The American Family Therapy Academy is an organization of approximately 800 leading national and international family therapy educators, researchers, clinicians, program directors, and policy makers dedicated to advancing systemic and social constructionist theory, research, and practice for families in their communities and larger social contexts. AFTA membership includes: pioneers, innovators, recognized leaders, and emerging leaders who blend their ideas, practices, and passions within organizational collegiality.
Why Join AFTA [pdf]
AFTA Members represent a wide diversity of professional disciplines, geographic locations, conceptual and personal orientations. Requirements for membership are essentially a terminal professional degree, five years of post degree clinical experience working with families and five years of experience teaching family therapy or performance of significant research in the field of family therapy or in an allied field. Members are expected to hold a terminal professional degree in a health or mental health related field (subject to evaluation by the membership committee) or an advanced degree in one of the social or behavior sciences. Early Career Membership (ECM) is also open to those with two years of significant post-graduate teaching, research, or other scholarly or professional work and a nomination from an AFTA Member. And in June 2007, a Student Membership Pilot Project was created for promising students or post-graduates who do not yet meet the criteria for Early Career Membership. Read more about Criteria for Membership.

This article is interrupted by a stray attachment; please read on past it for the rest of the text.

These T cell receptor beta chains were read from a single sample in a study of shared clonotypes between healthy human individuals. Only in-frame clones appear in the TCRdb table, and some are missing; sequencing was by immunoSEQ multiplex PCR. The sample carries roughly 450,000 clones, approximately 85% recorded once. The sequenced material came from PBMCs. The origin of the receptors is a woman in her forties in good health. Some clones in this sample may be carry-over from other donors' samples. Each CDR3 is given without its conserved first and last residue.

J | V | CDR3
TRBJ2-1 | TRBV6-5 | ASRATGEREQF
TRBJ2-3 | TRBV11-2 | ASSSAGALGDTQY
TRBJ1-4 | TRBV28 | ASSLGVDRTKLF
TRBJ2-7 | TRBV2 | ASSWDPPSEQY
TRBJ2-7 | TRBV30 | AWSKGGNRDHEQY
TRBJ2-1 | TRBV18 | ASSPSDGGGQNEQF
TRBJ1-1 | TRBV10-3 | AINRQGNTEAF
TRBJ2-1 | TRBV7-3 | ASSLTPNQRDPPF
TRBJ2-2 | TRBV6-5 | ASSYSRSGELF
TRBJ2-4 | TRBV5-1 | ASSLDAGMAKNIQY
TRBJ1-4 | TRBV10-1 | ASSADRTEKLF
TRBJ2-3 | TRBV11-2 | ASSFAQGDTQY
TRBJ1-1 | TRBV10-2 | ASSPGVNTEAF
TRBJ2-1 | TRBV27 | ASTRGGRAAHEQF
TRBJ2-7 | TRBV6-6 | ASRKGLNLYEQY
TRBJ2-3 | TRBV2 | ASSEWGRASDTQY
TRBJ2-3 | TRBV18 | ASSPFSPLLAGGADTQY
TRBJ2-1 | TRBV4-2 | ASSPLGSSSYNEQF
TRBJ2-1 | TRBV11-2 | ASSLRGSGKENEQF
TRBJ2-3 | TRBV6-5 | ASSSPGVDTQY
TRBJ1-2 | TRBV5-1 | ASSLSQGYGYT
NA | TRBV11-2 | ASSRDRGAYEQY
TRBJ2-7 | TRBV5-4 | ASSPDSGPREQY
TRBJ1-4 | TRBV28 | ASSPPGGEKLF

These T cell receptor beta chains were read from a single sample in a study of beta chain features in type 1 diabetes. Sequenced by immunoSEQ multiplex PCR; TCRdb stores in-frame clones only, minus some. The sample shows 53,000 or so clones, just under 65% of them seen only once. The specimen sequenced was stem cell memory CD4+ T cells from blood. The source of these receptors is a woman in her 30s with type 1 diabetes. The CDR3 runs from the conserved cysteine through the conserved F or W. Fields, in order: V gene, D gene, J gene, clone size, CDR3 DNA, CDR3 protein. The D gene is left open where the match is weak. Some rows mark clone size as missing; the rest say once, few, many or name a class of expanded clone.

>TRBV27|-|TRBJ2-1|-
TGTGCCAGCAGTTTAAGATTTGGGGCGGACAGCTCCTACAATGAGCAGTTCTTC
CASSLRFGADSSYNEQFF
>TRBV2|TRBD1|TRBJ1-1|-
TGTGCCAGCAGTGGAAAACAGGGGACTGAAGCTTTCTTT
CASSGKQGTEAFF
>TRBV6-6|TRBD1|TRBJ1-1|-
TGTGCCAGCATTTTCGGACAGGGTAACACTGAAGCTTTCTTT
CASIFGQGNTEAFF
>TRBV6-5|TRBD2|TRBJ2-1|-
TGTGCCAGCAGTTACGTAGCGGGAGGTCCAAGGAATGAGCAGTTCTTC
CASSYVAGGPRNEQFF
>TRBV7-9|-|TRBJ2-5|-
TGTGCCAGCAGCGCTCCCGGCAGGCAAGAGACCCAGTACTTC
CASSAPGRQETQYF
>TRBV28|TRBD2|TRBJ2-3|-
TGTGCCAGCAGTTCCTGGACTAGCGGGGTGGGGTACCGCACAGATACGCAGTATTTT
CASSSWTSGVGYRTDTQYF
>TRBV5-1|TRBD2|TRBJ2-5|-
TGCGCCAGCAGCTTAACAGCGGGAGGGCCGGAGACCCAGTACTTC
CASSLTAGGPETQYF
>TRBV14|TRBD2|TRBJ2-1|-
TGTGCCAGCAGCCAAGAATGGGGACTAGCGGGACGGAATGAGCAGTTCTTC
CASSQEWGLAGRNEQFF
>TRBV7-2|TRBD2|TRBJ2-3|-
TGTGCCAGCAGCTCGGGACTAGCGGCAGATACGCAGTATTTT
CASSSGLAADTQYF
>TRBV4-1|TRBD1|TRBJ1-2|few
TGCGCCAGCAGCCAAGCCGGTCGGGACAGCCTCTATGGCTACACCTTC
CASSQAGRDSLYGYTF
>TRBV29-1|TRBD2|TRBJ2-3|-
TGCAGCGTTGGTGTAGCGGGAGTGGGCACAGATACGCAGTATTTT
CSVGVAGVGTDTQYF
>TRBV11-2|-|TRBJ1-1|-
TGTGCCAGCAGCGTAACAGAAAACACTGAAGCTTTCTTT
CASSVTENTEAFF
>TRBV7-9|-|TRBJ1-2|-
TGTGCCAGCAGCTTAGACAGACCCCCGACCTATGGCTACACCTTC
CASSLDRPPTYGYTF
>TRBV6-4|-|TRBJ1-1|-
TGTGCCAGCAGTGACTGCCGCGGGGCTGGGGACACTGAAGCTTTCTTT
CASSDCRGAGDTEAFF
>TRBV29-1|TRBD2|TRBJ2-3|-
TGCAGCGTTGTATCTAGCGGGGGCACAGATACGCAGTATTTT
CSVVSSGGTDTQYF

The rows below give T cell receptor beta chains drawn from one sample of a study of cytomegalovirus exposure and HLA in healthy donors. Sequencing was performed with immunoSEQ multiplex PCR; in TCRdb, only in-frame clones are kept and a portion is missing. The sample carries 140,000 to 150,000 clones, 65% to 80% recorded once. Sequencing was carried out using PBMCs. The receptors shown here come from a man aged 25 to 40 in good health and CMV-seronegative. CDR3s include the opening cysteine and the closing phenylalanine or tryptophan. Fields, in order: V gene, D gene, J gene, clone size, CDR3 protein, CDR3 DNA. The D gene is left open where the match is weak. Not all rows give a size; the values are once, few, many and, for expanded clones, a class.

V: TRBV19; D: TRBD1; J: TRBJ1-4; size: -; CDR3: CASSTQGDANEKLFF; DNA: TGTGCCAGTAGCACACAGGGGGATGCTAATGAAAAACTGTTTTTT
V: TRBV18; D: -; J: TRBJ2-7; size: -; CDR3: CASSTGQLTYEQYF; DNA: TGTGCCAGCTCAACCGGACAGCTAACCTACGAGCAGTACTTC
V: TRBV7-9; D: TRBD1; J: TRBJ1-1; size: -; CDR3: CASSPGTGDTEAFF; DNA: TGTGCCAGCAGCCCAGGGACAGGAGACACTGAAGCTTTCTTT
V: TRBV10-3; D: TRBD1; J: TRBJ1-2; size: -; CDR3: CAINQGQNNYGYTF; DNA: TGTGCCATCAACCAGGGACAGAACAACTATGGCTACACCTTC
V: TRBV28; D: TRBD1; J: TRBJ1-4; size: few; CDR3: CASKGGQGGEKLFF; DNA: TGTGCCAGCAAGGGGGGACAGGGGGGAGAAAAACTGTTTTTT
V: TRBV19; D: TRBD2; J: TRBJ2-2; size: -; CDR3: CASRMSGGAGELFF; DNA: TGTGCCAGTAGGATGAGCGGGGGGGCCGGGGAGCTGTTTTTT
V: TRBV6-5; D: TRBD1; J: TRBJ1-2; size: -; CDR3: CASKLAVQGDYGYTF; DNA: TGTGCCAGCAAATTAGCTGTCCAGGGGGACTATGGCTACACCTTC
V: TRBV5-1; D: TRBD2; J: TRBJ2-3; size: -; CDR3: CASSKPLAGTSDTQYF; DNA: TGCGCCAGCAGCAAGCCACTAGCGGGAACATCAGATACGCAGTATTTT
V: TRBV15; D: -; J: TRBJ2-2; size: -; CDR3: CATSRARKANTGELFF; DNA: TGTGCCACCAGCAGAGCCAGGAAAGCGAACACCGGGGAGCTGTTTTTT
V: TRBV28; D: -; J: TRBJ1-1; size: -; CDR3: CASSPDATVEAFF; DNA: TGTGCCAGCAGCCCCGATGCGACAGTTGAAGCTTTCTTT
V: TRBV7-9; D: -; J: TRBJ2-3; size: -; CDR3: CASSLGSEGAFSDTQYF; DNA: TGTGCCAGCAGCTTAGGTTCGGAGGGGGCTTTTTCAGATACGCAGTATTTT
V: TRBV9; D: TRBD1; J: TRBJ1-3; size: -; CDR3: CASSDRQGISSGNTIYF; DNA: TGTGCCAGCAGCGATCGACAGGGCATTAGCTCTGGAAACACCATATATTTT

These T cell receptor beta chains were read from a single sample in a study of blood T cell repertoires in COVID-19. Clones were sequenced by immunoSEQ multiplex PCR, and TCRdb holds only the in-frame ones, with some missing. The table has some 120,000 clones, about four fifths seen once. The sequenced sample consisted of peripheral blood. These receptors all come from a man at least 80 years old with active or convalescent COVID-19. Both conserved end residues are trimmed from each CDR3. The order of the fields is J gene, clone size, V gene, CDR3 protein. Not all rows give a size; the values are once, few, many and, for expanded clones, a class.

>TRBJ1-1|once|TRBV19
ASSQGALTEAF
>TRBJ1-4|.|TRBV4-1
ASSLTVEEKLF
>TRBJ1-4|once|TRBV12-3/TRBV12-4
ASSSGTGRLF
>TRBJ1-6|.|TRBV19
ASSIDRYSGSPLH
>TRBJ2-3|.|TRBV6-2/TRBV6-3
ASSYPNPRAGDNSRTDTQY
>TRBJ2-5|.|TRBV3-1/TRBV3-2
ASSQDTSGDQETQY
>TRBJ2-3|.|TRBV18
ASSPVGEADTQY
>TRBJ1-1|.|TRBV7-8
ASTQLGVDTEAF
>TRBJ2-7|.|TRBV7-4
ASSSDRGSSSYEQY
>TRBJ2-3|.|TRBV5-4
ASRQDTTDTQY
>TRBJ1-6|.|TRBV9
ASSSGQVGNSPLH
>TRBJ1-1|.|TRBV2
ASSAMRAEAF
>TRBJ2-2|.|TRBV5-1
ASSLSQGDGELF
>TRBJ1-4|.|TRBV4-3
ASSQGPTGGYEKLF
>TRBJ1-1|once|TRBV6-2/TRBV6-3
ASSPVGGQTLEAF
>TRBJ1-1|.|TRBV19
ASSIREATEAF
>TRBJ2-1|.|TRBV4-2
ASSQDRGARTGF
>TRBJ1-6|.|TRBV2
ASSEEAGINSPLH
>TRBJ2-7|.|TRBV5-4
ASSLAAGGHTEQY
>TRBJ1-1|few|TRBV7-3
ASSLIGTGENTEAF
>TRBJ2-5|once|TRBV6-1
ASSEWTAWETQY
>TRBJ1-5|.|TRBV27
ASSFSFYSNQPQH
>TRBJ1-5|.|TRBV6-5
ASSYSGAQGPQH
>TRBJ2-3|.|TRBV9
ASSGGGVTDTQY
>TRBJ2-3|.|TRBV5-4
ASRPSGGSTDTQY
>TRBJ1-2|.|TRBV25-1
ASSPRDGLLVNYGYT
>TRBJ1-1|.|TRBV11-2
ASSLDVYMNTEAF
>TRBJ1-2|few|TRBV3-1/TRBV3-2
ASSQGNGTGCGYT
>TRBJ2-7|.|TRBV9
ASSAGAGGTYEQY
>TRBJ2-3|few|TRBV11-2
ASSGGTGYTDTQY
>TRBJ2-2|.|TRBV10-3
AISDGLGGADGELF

I was invited to be a charter member of AFTA by John Pearce. It has been my home base ever since. I have never missed a meeting. AFTA seems to me the home base of all for whom thinking “systems” is the center of their clinical lives. I love the new people, the old people and the people in the middle. We have worked hard to make AFTA more responsive to voices which until recently have been invisible in our field and families that have not been served by the mental health and health care field. The fact that AFTA is multi-disciplinary and organized around the ideas on which to base our research, theory and clinical practice is central to my commitment to the organization. I have grown “old” with AFTA- well, “older,” since I still don’t think of myself as old, but just “maturing.” And I have great hopes that AFTA will be the organization that will keep the power of systems thinking alive and well as we must transform our healthcare field in the years to come. AFTA is still the richest group alive for anyone who is trying to think systems in our field.
- Monica McGoldrick, M.A., LCSW, Ph.D. (h.c.), Director, Multicultural Family Institute in Highland Park, NJ, and on Psychiatry Faculty of the RWJ Medical School.
The feeling of being a stranger in a foreign land became the organizing principle of my existence since I came to this country from Colombia in my early twenties. As an immigrant, I have become an expert in detecting gestures, words and behaviors that confirm my experience of invisibility. Because of the pervasiveness of these dynamics, I protect myself with a healthy cover of skepticism when I join any effort that proclaims inclusiveness. That was my mind set when I presented in the AFTA conference last year. I was not only a person of color in a mostly white organization but I was also showing my clinical work to “the cream of the crop” in systemic thinking. As anyone can imagine, it was an exhilarating and also very frightening experience. I kept my self-protective defenses in place for a while but I did not take long to recognize that I was feeling included, accepted and respected; that not only I was visible but also that my voice was heard in the larger dialogue of the organization. I want to thank every for such a warm and sincere welcome. Because of this incredible experience, I joined AFTA this year, with the support of Hinda Winawer, the person who helps me balance self-protection and openness to change. Thank you, Hinda.